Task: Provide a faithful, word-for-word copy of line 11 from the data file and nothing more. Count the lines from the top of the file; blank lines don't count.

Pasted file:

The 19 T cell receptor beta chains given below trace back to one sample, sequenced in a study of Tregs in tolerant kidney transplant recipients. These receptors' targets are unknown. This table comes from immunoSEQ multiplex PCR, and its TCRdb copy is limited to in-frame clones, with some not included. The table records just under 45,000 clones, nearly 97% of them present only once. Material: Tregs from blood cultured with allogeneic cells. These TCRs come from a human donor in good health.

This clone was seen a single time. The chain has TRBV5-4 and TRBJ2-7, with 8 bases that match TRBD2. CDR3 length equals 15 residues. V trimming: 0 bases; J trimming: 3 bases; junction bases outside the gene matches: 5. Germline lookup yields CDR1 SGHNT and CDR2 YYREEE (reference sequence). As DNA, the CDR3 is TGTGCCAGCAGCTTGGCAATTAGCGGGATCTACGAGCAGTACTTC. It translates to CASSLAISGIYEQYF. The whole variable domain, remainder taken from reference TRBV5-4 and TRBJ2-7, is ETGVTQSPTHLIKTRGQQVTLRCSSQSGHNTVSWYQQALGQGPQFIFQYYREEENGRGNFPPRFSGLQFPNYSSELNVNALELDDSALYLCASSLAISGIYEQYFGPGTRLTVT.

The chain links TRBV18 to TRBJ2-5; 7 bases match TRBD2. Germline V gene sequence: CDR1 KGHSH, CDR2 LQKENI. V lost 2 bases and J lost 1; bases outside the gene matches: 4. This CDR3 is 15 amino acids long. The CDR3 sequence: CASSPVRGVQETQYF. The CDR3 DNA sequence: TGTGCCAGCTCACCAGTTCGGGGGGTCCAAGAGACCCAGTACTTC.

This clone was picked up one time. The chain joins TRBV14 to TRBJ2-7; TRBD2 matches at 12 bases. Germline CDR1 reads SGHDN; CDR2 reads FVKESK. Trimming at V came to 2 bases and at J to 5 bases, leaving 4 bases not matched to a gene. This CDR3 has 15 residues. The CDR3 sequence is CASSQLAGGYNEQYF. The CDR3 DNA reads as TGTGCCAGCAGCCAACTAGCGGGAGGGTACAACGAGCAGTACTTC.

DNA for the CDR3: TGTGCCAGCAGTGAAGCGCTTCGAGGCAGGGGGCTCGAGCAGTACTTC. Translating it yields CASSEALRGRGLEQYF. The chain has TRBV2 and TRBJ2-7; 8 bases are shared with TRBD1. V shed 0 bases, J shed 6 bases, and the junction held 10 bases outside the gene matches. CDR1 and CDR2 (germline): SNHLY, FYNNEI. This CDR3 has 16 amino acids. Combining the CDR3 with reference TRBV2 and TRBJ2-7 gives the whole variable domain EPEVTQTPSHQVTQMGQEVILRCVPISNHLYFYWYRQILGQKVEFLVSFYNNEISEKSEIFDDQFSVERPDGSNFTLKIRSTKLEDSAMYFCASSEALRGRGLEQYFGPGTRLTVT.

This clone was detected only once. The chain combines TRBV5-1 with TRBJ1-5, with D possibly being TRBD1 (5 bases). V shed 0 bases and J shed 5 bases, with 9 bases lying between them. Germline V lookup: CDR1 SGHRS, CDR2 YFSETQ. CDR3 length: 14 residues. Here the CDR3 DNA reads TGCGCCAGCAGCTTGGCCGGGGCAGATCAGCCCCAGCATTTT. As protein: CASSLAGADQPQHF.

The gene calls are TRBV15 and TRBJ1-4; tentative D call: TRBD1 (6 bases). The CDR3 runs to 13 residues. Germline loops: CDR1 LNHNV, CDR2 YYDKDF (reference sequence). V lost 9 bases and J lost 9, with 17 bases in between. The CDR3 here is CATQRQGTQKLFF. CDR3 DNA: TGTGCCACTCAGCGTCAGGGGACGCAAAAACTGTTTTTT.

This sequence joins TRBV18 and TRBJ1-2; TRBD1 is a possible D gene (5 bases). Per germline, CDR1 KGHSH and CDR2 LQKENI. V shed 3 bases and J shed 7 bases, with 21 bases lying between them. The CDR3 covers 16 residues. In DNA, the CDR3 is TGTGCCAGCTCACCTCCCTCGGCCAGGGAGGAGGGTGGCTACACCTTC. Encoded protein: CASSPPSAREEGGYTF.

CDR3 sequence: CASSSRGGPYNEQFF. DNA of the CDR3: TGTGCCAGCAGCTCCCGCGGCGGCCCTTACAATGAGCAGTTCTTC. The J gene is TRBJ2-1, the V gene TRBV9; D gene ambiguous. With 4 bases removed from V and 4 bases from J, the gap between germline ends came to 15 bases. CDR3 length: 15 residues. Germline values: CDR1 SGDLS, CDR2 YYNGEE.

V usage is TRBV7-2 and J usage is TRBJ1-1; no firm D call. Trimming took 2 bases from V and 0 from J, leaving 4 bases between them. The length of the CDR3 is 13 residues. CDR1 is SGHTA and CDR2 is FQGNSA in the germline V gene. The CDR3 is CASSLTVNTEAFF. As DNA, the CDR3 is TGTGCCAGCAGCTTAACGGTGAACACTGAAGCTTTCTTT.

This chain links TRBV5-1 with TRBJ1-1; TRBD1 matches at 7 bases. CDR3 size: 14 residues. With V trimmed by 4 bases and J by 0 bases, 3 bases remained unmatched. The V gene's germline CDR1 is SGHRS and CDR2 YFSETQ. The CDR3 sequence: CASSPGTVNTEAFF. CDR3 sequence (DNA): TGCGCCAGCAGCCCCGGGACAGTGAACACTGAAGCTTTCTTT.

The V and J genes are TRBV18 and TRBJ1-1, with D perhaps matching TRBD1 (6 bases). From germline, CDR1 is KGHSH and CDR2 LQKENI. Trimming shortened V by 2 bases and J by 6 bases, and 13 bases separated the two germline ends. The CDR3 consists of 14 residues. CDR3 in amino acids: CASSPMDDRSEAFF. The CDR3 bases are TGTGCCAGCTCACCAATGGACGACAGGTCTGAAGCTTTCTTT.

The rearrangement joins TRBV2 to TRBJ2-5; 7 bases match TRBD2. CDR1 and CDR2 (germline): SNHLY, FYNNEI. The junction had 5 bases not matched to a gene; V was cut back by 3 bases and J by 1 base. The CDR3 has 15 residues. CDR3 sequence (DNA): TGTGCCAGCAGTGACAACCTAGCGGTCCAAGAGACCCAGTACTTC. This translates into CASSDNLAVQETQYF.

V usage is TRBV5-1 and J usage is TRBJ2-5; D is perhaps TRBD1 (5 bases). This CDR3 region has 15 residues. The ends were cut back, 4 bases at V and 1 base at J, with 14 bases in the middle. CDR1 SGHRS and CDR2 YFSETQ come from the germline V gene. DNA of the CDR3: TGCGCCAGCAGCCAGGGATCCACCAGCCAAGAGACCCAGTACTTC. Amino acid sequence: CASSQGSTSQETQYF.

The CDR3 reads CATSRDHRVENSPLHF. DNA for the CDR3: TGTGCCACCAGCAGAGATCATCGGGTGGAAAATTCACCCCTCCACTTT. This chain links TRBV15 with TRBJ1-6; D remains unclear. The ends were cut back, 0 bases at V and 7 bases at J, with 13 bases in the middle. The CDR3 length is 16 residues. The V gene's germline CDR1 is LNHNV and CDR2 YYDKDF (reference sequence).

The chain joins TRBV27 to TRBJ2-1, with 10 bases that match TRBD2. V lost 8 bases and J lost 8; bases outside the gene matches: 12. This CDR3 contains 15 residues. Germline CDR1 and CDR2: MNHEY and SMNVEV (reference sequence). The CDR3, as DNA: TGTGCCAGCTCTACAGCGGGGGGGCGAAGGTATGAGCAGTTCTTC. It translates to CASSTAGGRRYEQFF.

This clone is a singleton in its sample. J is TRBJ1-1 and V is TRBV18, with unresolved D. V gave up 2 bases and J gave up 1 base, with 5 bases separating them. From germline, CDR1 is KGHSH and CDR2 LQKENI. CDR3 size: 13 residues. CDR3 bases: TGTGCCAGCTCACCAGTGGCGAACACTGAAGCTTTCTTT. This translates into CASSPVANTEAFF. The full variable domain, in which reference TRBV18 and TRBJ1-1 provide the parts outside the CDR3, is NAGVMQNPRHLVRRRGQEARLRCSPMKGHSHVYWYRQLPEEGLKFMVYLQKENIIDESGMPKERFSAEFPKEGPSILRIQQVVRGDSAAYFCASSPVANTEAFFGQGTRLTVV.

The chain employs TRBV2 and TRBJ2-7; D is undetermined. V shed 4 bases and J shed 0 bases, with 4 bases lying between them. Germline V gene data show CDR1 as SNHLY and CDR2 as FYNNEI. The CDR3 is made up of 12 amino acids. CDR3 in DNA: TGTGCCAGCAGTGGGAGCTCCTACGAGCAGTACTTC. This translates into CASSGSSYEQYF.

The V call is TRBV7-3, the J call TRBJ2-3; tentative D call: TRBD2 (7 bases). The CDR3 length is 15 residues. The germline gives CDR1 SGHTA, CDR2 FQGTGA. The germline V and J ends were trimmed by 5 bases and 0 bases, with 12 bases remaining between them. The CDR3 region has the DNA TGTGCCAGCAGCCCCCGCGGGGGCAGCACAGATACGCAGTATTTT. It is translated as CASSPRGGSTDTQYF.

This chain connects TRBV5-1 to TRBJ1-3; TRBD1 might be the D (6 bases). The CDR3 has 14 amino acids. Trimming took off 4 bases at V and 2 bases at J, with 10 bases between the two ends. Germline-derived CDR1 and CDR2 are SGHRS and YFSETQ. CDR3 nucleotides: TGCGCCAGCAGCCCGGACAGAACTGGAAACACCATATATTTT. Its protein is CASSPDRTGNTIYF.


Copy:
This chain links TRBV5-1 with TRBJ1-1; TRBD1 matches at 7 bases. CDR3 size: 14 residues. With V trimmed by 4 bases and J by 0 bases, 3 bases remained unmatched. The V gene's germline CDR1 is SGHRS and CDR2 YFSETQ. The CDR3 sequence: CASSPGTVNTEAFF. CDR3 sequence (DNA): TGCGCCAGCAGCCCCGGGACAGTGAACACTGAAGCTTTCTTT.